LOL. heart

I like the album the more i hear it but i love that. 

 

 

Smell Away, Smell Away, Smell Away…:-)

23 February 2014
8.18pm
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Billy Rhythm said

meanmistermustard said

Billy Rhythm said
I haven’t listened to this album since the mid-1980s, and hearing the clips during this video reminded me of why.  Unlike what Paul says at the end where it sounded better to him now in retrospect, it sounds just as uninspiring to me now as it did when I first heard it.  If this album had of been made by anybody else and sounded exactly as it does, it would be long forgotten and probably stump most rock trivia experts if they were grilled with questions about it.  Someone said in one of the posts how a remastered album is like restoring a gem to its original beauty or something like that, and while that may be its intention, for this album it’d be more like dusting off the frosting and revealing an old turd of some ram…:-)

LOL. heart

I like the album the more i hear it but i love that. 

 

 

Smell Away, Smell Away, Smell Away…:-)

All I’ve Got To Do is to, to smell you. All I’ve got to take is- a whiiiff. All it’s got to take is a nose to smell it. Smell away, smell away, smell away

 

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27 February 2014
10.53pm
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Billy Rhythm
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Now Now, we’ve had our fun, so as we Smile Away I have to say that that’s the first time that I’ve heard Paul personally claim ownership (pun intended) and admitting that ‘Too Many People ‘ was in fact directed towards John during the video that meanmistermustard posted above, but I feel that it was perhaps to redirect attention away from his comments about ‘Dear Boy ‘ which I don’t find his explanation all that convincing.  It’s about Linda’s Ex-Husband?!  If the song is indeed an extension of a hand reaching out to him (Mel I think he said his name was) as Paul wants you to believe here, why the use of the word “Boy”?  I mean, what red-blooded male wants to be addressed as a “Boy”?!  An Ex-Husband by his “replacement”?!  Sorry, but I have a hard time swallowing that story, the lyrics sound as though they’re being preached (“Too Many People Preaching Practises”) from a High Horse (or, RAM?) towards somebody who’s made Paul feel rather small, and I hardly think that this man who was supposedly out of touch with them at the time fits this criteria.  I believe that, like ‘Too Many People ‘, ‘Dear Boy ‘ was indeed directed towards John and Paul regrets the tone he used, “Mel” sounds like the perfect out here to me…:-)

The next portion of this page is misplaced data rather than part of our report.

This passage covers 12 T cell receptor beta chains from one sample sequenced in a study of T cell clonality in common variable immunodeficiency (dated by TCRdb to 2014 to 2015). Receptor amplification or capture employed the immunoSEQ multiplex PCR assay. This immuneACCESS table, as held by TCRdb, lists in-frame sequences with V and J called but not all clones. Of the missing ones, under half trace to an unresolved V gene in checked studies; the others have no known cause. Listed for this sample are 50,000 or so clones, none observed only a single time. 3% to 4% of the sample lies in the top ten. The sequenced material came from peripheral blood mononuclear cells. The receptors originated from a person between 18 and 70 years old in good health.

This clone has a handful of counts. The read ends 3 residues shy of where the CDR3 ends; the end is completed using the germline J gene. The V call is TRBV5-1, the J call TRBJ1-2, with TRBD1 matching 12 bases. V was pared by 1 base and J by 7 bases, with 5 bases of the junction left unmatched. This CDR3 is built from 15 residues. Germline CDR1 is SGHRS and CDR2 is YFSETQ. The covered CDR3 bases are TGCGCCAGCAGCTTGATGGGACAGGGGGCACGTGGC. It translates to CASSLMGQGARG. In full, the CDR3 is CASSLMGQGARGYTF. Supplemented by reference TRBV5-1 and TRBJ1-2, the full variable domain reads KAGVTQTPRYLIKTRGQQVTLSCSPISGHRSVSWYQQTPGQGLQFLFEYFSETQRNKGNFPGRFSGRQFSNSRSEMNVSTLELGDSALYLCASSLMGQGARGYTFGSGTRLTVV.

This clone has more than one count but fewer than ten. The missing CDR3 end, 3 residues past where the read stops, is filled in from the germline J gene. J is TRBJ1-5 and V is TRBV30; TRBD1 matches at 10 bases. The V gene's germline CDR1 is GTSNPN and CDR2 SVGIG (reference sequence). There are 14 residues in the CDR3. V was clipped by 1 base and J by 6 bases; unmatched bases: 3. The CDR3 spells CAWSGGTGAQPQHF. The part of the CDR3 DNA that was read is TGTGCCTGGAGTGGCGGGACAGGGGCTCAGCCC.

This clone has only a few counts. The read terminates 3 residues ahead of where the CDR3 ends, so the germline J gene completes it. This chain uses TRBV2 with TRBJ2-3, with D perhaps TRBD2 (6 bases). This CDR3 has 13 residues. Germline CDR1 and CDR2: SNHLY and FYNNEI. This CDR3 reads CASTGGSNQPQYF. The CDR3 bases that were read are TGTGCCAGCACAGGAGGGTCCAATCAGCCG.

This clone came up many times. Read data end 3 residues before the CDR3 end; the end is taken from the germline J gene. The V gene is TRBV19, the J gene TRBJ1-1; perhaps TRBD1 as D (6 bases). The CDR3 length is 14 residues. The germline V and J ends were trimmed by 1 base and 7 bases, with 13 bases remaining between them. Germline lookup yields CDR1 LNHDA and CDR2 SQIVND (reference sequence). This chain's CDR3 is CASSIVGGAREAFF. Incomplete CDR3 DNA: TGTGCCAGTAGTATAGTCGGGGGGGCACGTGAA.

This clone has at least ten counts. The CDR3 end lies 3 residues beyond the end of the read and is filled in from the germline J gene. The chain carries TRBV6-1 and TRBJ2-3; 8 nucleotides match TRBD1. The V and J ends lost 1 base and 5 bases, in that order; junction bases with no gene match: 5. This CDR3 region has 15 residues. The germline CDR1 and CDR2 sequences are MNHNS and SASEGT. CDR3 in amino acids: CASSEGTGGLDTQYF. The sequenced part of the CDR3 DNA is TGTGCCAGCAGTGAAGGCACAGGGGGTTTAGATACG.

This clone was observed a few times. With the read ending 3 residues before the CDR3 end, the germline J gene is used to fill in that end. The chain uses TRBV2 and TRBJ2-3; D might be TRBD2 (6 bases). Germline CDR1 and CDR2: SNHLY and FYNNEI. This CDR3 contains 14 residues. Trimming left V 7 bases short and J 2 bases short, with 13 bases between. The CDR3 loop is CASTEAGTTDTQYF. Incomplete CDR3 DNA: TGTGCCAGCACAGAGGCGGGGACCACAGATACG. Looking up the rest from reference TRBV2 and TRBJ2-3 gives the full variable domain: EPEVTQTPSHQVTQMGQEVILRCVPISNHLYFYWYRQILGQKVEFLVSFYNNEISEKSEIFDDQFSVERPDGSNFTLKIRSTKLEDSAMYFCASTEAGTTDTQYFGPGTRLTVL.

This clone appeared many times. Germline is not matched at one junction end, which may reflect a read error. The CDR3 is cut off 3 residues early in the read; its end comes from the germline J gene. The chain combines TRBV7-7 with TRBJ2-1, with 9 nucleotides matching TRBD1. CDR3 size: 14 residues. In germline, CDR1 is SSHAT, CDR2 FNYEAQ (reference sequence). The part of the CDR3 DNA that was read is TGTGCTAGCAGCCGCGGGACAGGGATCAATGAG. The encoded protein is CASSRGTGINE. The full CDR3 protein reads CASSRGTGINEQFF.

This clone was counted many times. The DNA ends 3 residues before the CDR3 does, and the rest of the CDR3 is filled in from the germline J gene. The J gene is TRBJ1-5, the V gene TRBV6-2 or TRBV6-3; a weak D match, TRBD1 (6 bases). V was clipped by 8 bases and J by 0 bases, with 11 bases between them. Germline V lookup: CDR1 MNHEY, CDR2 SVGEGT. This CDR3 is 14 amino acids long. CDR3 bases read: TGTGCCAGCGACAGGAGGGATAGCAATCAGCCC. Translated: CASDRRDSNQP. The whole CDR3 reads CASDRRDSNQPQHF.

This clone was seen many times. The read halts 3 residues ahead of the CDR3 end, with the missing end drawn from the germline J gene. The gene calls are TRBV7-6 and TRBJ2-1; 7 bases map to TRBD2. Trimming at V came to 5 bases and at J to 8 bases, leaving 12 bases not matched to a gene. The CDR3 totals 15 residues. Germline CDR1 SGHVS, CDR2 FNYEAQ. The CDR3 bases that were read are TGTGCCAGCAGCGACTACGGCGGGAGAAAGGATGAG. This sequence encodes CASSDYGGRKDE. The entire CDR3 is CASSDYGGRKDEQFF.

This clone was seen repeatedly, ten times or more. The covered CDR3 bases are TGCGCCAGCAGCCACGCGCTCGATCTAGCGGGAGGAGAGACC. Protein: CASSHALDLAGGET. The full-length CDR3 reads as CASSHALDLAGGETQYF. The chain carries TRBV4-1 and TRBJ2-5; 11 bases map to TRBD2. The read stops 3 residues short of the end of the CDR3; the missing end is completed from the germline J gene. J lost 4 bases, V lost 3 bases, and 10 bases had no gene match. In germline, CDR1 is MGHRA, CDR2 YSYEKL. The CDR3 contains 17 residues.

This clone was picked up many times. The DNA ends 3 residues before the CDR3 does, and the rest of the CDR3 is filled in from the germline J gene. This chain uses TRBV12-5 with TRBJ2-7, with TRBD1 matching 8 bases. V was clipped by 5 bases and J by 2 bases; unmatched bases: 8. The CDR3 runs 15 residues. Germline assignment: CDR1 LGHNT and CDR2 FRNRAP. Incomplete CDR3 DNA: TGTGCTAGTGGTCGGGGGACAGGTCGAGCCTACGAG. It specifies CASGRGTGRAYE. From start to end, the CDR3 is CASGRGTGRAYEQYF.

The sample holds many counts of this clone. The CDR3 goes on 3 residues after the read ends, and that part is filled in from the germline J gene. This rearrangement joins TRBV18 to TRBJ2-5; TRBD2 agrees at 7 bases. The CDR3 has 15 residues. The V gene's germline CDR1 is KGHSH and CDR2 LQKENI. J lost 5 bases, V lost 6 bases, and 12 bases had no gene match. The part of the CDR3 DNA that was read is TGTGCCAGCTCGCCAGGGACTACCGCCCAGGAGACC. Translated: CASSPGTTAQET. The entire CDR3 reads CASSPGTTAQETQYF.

28 February 2014
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When RAM first came out I can remember everyone was looking for all the meanings in the songs. It was clear to everyone at that time that Too Many People was about John and Yoko.That 3 Legs was about John, George and Ringo. And Smile Away was about anyone who had picked sides in the Beatles inner circle. We had no word from Paul, but it’s what we all thought at the time.

It was also pretty to everyone I hung out with that Dear Boy was about Linda’s ex.

However it’s hard to imagine that song was any type of olive branch to Mel (no one knew his name at the time – this is the way pre-internet info age). In fact it sounded then as it sounds like know, that Linda’s ex really blew it by letting her go.

It’s hard to imagine that song being about John at all.

 

"She looks more like him than I do."

28 February 2014
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meanmistermustard
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From what i’ve read Dear Boy is more Paul saying Mel was an idiot for letting Linda go or losing her and how Linda since saved Paul; it doesn’t appear to me thru the lyrics to be an offer of peace, more a-hard-days-night-paul-11 for being a prat.

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28 February 2014
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Billy Rhythm
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Be interested in what you all think about the picture on the sleeve of the beetle mounting the other beetle, a “shot across the bow” if I ever saw one.  I remember Yoko commenting on how John wasn’t happy with some of the songs on ‘RAM’ as his inspiration behind ‘How Do You Sleep?’, so it appears that it wasn’t just ‘Too Many People ‘ that John himself took exception to…:-)

28 February 2014
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Billy Rhythm said
Be interested in what you all think about the picture on the sleeve of the beetle mounting the other beetle, a “shot across the bow” if I ever saw one.  I remember Yoko commenting on how John wasn’t happy with some of the songs on ‘RAM’ as his inspiration behind ‘How Do You Sleep?’, so it appears that it wasn’t just ‘Too Many People ‘ that John himself took exception to…:-)

Oh for sure – as I mentioned above – there were at least three songs that were aimed at John and/or the Beatles – all of which no doubt John took personal exception to. In terms of the shot of the beetles on the album – everyone noticed that when it first came out – to us it meant one of two things – either “f*ck the Beatles” or that “one Beatle was f*cking another”.

In either case it was pretty intense stuff. And then John had the shot of him holding the pig as an insert to the Imagine album – that was a jaw dropper.

 

"She looks more like him than I do."